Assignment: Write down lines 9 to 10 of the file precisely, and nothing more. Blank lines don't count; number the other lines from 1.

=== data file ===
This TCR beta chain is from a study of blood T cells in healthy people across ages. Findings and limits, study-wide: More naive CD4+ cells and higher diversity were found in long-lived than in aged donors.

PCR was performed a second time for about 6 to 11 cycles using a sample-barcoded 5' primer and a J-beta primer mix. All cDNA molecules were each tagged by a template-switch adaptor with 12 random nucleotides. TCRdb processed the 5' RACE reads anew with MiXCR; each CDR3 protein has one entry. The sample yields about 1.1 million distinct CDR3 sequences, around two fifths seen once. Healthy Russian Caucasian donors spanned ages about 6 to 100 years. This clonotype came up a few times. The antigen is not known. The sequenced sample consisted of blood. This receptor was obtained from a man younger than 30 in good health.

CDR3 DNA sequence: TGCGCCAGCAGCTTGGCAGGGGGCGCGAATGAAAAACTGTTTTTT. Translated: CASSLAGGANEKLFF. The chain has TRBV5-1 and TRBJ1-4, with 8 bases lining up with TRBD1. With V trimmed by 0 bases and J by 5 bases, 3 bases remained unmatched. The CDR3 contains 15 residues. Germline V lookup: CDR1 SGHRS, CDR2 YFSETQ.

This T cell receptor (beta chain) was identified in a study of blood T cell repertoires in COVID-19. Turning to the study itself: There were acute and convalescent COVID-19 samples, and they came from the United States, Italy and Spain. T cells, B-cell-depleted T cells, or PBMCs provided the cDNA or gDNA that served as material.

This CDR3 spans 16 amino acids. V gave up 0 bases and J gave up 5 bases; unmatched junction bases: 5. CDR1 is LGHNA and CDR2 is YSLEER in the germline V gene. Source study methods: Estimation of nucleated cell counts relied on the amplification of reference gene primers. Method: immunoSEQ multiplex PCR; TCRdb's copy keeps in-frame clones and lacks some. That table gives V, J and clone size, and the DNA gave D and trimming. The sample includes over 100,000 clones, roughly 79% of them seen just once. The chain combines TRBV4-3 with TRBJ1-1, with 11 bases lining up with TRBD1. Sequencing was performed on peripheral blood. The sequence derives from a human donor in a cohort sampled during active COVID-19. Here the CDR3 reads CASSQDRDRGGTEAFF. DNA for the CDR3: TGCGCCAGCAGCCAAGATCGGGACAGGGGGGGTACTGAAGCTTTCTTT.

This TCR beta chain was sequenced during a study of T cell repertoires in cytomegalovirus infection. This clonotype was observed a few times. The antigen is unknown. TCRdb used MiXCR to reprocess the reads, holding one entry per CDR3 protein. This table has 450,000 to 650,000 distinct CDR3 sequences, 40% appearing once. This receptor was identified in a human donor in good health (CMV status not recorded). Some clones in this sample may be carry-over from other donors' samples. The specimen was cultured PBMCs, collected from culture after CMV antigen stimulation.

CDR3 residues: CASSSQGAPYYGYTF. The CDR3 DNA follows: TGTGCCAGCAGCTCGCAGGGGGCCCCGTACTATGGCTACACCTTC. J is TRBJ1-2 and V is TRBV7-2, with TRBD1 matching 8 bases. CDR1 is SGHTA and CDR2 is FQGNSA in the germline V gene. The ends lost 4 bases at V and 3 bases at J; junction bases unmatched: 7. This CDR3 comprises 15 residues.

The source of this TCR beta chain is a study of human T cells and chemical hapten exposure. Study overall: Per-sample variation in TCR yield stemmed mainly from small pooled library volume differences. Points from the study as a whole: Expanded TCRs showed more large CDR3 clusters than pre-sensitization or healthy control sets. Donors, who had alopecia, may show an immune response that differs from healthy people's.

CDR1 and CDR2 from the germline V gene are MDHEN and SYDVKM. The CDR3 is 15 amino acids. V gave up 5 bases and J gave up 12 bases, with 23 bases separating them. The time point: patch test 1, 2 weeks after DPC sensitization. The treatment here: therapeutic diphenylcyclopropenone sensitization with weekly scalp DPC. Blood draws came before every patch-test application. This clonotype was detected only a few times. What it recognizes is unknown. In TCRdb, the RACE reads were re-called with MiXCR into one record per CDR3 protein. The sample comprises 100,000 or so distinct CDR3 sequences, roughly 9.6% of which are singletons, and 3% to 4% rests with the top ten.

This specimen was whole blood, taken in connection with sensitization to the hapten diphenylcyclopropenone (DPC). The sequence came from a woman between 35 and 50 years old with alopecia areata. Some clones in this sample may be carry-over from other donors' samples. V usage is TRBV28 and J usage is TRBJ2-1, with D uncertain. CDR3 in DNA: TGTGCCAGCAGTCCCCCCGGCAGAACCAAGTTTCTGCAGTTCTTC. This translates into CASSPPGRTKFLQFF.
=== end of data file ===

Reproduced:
CDR1 and CDR2 from the germline V gene are MDHEN and SYDVKM. The CDR3 is 15 amino acids. V gave up 5 bases and J gave up 12 bases, with 23 bases separating them. The time point: patch test 1, 2 weeks after DPC sensitization. The treatment here: therapeutic diphenylcyclopropenone sensitization with weekly scalp DPC. Blood draws came before every patch-test application. This clonotype was detected only a few times. What it recognizes is unknown. In TCRdb, the RACE reads were re-called with MiXCR into one record per CDR3 protein. The sample comprises 100,000 or so distinct CDR3 sequences, roughly 9.6% of which are singletons, and 3% to 4% rests with the top ten.

This specimen was whole blood, taken in connection with sensitization to the hapten diphenylcyclopropenone (DPC). The sequence came from a woman between 35 and 50 years old with alopecia areata. Some clones in this sample may be carry-over from other donors' samples. V usage is TRBV28 and J usage is TRBJ2-1, with D uncertain. CDR3 in DNA: TGTGCCAGCAGTCCCCCCGGCAGAACCAAGTTTCTGCAGTTCTTC. This translates into CASSPPGRTKFLQFF.